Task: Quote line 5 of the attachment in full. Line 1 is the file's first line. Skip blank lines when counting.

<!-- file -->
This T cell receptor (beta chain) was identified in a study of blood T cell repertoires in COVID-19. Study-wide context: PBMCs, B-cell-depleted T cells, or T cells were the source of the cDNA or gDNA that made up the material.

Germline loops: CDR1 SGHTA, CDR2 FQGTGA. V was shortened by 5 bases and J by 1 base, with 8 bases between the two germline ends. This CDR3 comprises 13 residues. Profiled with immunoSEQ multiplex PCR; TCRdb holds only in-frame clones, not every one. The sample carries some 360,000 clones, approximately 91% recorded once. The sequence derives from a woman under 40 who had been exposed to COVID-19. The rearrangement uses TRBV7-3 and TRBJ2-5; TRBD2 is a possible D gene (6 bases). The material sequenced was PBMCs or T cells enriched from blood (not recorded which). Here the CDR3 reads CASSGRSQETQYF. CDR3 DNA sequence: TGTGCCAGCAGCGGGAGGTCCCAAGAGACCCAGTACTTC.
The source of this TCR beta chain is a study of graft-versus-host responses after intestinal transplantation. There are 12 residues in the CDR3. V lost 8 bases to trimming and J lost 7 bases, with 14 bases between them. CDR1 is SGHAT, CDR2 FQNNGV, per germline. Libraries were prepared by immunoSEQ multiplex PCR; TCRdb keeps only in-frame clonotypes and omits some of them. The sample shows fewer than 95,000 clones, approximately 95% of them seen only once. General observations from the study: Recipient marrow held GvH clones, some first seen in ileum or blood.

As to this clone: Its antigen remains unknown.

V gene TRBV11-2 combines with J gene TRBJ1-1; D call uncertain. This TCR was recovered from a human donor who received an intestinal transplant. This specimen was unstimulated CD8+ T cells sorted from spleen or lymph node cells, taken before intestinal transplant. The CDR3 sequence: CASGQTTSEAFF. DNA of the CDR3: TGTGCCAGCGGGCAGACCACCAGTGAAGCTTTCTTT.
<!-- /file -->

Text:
V gene TRBV11-2 combines with J gene TRBJ1-1; D call uncertain. This TCR was recovered from a human donor who received an intestinal transplant. This specimen was unstimulated CD8+ T cells sorted from spleen or lymph node cells, taken before intestinal transplant. The CDR3 sequence: CASGQTTSEAFF. DNA of the CDR3: TGTGCCAGCGGGCAGACCACCAGTGAAGCTTTCTTT.